Dacia Duster Bigster Concept: Part Ford Bronco, Part Toyota Highlander – All Awesome

This is the Dacia Duster Bigster concept. (Images: Renault-Nissan-Mitsubishi Alliance)

The Dacia Duster Bigster concept is striking and (almost) looks production ready

Based on the next generation Renault-Nissan-Mitsubishi alliance’s CMF-B platform, the Dacia Duster Bigster concept hints at an upcoming three-row SUV coming soon. Sadly, it’s for overseas’ markets only. It is 11-inches longer than the regular Dacia/Renault Duster, with several different drivetrains that are supposed to be available at launch.

Currently, in the UK, a base model Duster (4X2) starts at £10,000 – that’s about $13,600 as of January 2021 – which is very cheap. According to Dacia/Renault, the upcoming SUV will be “a larger, more capable vehicle at the cost buyers would expect from the segment below.” It certainly looks cool. With styling that looks a bit like the Bronco and Bronco Sport upfront, the profile is reminiscent of a Toyota Highlander. Neither of which is a bad thing. On top of that, the blistered fenders and stance look dirt-ready.

The newest Dacia Duster comes with a variety of different powertrains. Diesel, petrol and LPG/CNG are available. It would be our guess that the Under the bonnet, the 115 horsepower turbo diesel, and/or the 130bhp turbocharged 1.2-liter petrol engine will be available on the Dacia Duster Bigster first. Whether or not Dacia actually uses the name “Bigster” in their production vehicle remains to be seen. We do expect to see a six-speed dual-clutch auto, and (possibly) a six-speed manual transmission to make to production.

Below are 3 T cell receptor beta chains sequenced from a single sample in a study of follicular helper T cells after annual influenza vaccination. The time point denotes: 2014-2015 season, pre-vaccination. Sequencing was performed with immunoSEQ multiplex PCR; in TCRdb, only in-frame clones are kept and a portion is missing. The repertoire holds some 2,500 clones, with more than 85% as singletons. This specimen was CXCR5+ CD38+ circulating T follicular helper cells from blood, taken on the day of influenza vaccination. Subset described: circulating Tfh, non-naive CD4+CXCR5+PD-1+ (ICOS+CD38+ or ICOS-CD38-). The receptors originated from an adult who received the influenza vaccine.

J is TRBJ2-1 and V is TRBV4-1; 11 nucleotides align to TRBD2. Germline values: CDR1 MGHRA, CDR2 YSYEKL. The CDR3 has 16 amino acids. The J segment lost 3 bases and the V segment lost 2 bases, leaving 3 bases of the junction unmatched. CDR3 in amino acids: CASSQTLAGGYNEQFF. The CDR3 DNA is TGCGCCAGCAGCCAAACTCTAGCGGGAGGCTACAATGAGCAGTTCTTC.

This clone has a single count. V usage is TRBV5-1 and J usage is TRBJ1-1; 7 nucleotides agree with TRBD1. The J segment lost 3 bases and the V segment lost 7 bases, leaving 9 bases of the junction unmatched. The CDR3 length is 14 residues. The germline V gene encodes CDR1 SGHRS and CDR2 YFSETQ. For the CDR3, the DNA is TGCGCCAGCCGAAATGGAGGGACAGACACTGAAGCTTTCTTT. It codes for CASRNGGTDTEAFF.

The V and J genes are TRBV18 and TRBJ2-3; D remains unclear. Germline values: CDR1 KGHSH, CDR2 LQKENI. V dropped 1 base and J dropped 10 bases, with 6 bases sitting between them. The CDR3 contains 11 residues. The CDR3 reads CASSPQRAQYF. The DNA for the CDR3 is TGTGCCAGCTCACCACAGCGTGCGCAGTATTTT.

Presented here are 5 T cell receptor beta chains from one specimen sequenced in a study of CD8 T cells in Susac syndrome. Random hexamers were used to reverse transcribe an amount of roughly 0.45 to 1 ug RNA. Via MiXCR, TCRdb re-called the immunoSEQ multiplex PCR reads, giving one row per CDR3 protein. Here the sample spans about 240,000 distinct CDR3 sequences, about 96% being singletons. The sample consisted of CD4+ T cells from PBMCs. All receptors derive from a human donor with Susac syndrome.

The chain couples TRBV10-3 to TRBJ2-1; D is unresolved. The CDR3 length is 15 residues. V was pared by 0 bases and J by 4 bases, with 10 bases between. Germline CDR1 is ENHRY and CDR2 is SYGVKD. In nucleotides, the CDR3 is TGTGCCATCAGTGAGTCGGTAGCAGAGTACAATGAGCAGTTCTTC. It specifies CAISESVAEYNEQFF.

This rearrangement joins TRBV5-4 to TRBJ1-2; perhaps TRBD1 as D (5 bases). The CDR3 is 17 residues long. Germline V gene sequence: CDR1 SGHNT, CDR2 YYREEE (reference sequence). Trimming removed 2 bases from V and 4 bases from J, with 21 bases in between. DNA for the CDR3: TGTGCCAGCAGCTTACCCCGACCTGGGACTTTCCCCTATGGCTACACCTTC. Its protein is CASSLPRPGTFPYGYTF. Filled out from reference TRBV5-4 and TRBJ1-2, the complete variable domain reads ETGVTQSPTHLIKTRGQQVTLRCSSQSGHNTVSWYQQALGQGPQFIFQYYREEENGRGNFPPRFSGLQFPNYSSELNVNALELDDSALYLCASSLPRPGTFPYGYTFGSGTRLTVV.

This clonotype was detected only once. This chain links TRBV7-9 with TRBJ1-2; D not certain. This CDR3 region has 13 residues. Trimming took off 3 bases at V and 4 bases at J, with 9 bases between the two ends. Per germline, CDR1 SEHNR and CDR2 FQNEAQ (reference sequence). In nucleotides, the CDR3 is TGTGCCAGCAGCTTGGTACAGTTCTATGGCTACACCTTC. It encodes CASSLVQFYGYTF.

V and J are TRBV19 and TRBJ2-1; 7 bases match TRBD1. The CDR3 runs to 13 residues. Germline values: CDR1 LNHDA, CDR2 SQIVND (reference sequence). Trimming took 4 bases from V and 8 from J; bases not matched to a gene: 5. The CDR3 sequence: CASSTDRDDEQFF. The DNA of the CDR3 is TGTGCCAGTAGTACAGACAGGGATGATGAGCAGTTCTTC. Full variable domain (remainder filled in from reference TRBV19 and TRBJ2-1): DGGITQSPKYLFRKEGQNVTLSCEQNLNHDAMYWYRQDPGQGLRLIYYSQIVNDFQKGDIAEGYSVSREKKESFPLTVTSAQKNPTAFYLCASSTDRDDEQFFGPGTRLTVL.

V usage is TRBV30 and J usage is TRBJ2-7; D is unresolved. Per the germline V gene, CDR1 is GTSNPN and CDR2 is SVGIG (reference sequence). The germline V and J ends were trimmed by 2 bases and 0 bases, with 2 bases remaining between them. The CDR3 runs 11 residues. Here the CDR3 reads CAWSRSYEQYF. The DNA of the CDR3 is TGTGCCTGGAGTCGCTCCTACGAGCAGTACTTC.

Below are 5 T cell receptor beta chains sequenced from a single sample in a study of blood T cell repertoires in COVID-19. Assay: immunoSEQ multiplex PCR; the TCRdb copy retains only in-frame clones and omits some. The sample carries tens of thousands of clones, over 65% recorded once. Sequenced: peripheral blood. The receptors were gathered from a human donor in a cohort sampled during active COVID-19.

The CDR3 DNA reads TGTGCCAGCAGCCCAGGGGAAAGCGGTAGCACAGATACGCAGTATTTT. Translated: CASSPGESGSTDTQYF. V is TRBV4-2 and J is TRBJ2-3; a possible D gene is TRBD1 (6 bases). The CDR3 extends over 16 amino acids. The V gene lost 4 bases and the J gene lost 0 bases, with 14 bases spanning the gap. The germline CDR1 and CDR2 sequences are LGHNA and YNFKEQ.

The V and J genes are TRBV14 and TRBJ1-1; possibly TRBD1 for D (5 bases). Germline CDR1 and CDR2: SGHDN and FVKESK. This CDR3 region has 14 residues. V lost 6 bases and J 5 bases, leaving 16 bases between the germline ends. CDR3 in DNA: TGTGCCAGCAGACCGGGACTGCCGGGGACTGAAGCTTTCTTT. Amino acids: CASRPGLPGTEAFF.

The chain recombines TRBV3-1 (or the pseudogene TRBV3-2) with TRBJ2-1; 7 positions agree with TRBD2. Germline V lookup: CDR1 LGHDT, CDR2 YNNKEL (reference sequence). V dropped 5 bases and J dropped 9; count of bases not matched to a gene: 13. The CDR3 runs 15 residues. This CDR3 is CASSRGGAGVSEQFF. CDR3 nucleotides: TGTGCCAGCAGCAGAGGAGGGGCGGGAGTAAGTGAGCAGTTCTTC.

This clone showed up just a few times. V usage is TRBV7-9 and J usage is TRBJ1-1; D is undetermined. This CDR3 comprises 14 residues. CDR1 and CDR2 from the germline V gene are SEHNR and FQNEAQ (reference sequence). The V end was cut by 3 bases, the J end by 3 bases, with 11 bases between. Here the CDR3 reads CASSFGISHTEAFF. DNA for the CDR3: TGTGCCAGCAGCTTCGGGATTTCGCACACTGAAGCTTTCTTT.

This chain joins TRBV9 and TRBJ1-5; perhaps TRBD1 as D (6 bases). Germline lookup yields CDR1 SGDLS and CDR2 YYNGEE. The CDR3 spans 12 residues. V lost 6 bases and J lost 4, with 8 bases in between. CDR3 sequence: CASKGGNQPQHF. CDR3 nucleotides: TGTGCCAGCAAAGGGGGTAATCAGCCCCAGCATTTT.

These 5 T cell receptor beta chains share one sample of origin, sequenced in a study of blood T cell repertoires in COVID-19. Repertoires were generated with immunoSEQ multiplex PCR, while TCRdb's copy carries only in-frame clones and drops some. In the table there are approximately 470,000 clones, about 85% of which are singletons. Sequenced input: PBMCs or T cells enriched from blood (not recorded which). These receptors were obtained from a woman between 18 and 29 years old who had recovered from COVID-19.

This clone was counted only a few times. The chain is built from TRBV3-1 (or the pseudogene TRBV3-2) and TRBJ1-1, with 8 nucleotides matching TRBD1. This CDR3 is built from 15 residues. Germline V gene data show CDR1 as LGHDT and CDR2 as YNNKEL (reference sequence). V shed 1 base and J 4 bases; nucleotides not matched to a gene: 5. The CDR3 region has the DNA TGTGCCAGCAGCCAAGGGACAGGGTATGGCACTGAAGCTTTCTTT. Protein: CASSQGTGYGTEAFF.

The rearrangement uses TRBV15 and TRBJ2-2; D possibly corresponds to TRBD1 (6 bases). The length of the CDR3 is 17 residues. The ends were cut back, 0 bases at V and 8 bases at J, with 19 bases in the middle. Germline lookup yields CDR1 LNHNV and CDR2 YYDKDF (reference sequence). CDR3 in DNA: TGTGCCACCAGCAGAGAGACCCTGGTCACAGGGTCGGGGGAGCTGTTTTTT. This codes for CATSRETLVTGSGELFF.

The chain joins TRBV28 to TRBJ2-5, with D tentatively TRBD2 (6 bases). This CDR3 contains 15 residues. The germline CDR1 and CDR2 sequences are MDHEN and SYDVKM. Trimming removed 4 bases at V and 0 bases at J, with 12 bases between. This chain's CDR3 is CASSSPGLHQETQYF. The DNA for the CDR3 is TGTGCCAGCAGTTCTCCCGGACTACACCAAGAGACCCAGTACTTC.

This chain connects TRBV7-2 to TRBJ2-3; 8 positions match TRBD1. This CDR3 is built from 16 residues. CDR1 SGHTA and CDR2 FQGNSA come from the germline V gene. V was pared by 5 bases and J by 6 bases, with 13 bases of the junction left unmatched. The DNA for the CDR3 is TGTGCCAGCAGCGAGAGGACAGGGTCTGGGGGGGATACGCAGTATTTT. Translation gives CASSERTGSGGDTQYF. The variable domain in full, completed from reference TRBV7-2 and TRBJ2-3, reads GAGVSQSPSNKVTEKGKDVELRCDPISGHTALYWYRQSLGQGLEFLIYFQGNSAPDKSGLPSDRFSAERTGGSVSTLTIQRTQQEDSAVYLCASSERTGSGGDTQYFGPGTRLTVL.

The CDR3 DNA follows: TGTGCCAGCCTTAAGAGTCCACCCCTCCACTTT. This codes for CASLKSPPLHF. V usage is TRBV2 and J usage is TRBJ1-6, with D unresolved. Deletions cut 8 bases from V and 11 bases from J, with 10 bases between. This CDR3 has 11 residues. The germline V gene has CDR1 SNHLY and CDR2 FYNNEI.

Will the Dacia Duster Bigster come to the USA?

No. At least, not as a “Dacia.” That Romanian automaker’s name is unknown to most in the U.S. Still, there is a possibility that the Renault-Nissan-Mitsubishi alliance could bring something like this to the United States. A few insiders say that the Dacia Duster Bigster concept could point to the way to something sold by Mitsubishi on our shores.

Keep in mind: it’s been 15 years since the Mitsubishi Montero left the U.S. market. While Mitsubishi does build a soft-road, three-row crossover sold here (Outlander), it lacks off-road cred.

Who knows? An inexpensive vehicle like this, especially one that looks this good, could make for a great addition to our market. Still, I wouldn’t hold my breath.

Easily amused by anything with four wheels, Nathan Adlen reviews vehicles from the cheapest to the most prestigious. Wrecking yards, dealer lots, garages, racetracks, professional automotive testing and automotive journalism - Nathan has experienced a wide range of the automotive spectrum. Brought up in the California car culture and educated in theater, childhood education, film, journalism and history, Nathan now lives with his family in Denver, CO. His words, good humor and video are enjoyed worldwide.